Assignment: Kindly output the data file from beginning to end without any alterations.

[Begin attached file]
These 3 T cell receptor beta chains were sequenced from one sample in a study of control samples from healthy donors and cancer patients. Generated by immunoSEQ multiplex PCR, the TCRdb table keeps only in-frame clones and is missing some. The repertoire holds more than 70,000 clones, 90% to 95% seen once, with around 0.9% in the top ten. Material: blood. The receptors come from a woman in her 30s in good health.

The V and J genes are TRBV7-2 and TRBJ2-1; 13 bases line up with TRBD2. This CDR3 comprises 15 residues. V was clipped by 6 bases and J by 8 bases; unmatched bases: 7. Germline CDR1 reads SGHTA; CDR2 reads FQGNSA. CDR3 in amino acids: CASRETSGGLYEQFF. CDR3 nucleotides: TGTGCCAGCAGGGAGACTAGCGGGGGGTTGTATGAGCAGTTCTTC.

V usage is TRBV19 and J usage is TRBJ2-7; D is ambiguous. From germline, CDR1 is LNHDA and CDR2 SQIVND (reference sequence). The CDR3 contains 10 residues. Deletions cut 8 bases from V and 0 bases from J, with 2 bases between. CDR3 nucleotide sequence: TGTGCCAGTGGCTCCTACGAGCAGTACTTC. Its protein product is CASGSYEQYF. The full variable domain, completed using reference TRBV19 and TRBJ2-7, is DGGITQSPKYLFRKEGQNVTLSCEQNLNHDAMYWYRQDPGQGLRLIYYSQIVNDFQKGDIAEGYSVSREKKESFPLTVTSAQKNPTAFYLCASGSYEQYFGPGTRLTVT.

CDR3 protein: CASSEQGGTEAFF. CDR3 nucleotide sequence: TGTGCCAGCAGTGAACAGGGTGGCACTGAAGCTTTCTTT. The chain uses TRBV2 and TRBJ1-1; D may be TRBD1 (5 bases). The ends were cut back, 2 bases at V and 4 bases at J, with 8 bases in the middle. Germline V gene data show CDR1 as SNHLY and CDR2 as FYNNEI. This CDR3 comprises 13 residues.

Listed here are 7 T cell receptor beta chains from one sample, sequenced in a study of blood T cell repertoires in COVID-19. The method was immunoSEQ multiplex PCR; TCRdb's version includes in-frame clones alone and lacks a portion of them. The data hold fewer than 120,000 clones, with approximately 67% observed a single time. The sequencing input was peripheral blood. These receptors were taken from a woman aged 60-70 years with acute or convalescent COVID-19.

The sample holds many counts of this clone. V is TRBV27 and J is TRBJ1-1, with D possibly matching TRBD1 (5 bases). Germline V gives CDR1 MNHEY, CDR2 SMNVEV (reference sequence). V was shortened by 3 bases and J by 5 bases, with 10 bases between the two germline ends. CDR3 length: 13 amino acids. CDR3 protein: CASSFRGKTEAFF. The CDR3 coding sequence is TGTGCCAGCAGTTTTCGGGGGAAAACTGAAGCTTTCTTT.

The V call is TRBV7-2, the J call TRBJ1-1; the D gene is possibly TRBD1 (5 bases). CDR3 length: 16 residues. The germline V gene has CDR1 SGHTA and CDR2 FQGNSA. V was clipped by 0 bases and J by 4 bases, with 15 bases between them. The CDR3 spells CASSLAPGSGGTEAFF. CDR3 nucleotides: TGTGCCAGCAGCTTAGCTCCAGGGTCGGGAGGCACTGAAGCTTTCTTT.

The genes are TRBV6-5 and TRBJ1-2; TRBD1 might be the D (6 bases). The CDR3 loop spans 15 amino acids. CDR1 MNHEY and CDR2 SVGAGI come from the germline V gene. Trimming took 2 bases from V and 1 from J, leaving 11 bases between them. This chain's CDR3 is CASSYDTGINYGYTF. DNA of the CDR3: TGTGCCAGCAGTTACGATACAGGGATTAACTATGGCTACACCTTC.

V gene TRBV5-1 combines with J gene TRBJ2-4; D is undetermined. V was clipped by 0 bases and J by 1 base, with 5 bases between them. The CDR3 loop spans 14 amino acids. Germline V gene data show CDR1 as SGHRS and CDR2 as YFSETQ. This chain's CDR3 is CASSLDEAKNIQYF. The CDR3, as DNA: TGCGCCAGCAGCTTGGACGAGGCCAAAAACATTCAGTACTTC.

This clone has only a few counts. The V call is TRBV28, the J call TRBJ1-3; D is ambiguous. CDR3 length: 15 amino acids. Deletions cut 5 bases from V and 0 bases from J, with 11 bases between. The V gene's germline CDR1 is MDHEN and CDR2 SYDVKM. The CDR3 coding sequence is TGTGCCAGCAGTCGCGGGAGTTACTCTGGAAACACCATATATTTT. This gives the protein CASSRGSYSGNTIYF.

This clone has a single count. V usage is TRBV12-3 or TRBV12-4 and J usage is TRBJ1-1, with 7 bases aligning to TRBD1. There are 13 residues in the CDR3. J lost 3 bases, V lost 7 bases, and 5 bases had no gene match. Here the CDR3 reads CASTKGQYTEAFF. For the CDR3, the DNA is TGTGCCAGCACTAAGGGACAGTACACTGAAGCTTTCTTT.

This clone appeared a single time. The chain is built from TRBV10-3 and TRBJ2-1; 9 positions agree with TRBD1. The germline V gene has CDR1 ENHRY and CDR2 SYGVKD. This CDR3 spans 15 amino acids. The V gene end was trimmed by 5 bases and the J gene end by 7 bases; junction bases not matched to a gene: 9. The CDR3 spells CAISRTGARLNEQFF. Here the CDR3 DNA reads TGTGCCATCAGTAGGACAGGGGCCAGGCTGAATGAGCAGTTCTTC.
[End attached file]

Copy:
These 3 T cell receptor beta chains were sequenced from one sample in a study of control samples from healthy donors and cancer patients. Generated by immunoSEQ multiplex PCR, the TCRdb table keeps only in-frame clones and is missing some. The repertoire holds more than 70,000 clones, 90% to 95% seen once, with around 0.9% in the top ten. Material: blood. The receptors come from a woman in her 30s in good health.

The V and J genes are TRBV7-2 and TRBJ2-1; 13 bases line up with TRBD2. This CDR3 comprises 15 residues. V was clipped by 6 bases and J by 8 bases; unmatched bases: 7. Germline CDR1 reads SGHTA; CDR2 reads FQGNSA. CDR3 in amino acids: CASRETSGGLYEQFF. CDR3 nucleotides: TGTGCCAGCAGGGAGACTAGCGGGGGGTTGTATGAGCAGTTCTTC.

V usage is TRBV19 and J usage is TRBJ2-7; D is ambiguous. From germline, CDR1 is LNHDA and CDR2 SQIVND (reference sequence). The CDR3 contains 10 residues. Deletions cut 8 bases from V and 0 bases from J, with 2 bases between. CDR3 nucleotide sequence: TGTGCCAGTGGCTCCTACGAGCAGTACTTC. Its protein product is CASGSYEQYF. The full variable domain, completed using reference TRBV19 and TRBJ2-7, is DGGITQSPKYLFRKEGQNVTLSCEQNLNHDAMYWYRQDPGQGLRLIYYSQIVNDFQKGDIAEGYSVSREKKESFPLTVTSAQKNPTAFYLCASGSYEQYFGPGTRLTVT.

CDR3 protein: CASSEQGGTEAFF. CDR3 nucleotide sequence: TGTGCCAGCAGTGAACAGGGTGGCACTGAAGCTTTCTTT. The chain uses TRBV2 and TRBJ1-1; D may be TRBD1 (5 bases). The ends were cut back, 2 bases at V and 4 bases at J, with 8 bases in the middle. Germline V gene data show CDR1 as SNHLY and CDR2 as FYNNEI. This CDR3 comprises 13 residues.

Listed here are 7 T cell receptor beta chains from one sample, sequenced in a study of blood T cell repertoires in COVID-19. The method was immunoSEQ multiplex PCR; TCRdb's version includes in-frame clones alone and lacks a portion of them. The data hold fewer than 120,000 clones, with approximately 67% observed a single time. The sequencing input was peripheral blood. These receptors were taken from a woman aged 60-70 years with acute or convalescent COVID-19.

The sample holds many counts of this clone. V is TRBV27 and J is TRBJ1-1, with D possibly matching TRBD1 (5 bases). Germline V gives CDR1 MNHEY, CDR2 SMNVEV (reference sequence). V was shortened by 3 bases and J by 5 bases, with 10 bases between the two germline ends. CDR3 length: 13 amino acids. CDR3 protein: CASSFRGKTEAFF. The CDR3 coding sequence is TGTGCCAGCAGTTTTCGGGGGAAAACTGAAGCTTTCTTT.

The V call is TRBV7-2, the J call TRBJ1-1; the D gene is possibly TRBD1 (5 bases). CDR3 length: 16 residues. The germline V gene has CDR1 SGHTA and CDR2 FQGNSA. V was clipped by 0 bases and J by 4 bases, with 15 bases between them. The CDR3 spells CASSLAPGSGGTEAFF. CDR3 nucleotides: TGTGCCAGCAGCTTAGCTCCAGGGTCGGGAGGCACTGAAGCTTTCTTT.

The genes are TRBV6-5 and TRBJ1-2; TRBD1 might be the D (6 bases). The CDR3 loop spans 15 amino acids. CDR1 MNHEY and CDR2 SVGAGI come from the germline V gene. Trimming took 2 bases from V and 1 from J, leaving 11 bases between them. This chain's CDR3 is CASSYDTGINYGYTF. DNA of the CDR3: TGTGCCAGCAGTTACGATACAGGGATTAACTATGGCTACACCTTC.

V gene TRBV5-1 combines with J gene TRBJ2-4; D is undetermined. V was clipped by 0 bases and J by 1 base, with 5 bases between them. The CDR3 loop spans 14 amino acids. Germline V gene data show CDR1 as SGHRS and CDR2 as YFSETQ. This chain's CDR3 is CASSLDEAKNIQYF. The CDR3, as DNA: TGCGCCAGCAGCTTGGACGAGGCCAAAAACATTCAGTACTTC.

This clone has only a few counts. The V call is TRBV28, the J call TRBJ1-3; D is ambiguous. CDR3 length: 15 amino acids. Deletions cut 5 bases from V and 0 bases from J, with 11 bases between. The V gene's germline CDR1 is MDHEN and CDR2 SYDVKM. The CDR3 coding sequence is TGTGCCAGCAGTCGCGGGAGTTACTCTGGAAACACCATATATTTT. This gives the protein CASSRGSYSGNTIYF.

This clone has a single count. V usage is TRBV12-3 or TRBV12-4 and J usage is TRBJ1-1, with 7 bases aligning to TRBD1. There are 13 residues in the CDR3. J lost 3 bases, V lost 7 bases, and 5 bases had no gene match. Here the CDR3 reads CASTKGQYTEAFF. For the CDR3, the DNA is TGTGCCAGCACTAAGGGACAGTACACTGAAGCTTTCTTT.

This clone appeared a single time. The chain is built from TRBV10-3 and TRBJ2-1; 9 positions agree with TRBD1. The germline V gene has CDR1 ENHRY and CDR2 SYGVKD. This CDR3 spans 15 amino acids. The V gene end was trimmed by 5 bases and the J gene end by 7 bases; junction bases not matched to a gene: 9. The CDR3 spells CAISRTGARLNEQFF. Here the CDR3 DNA reads TGTGCCATCAGTAGGACAGGGGCCAGGCTGAATGAGCAGTTCTTC.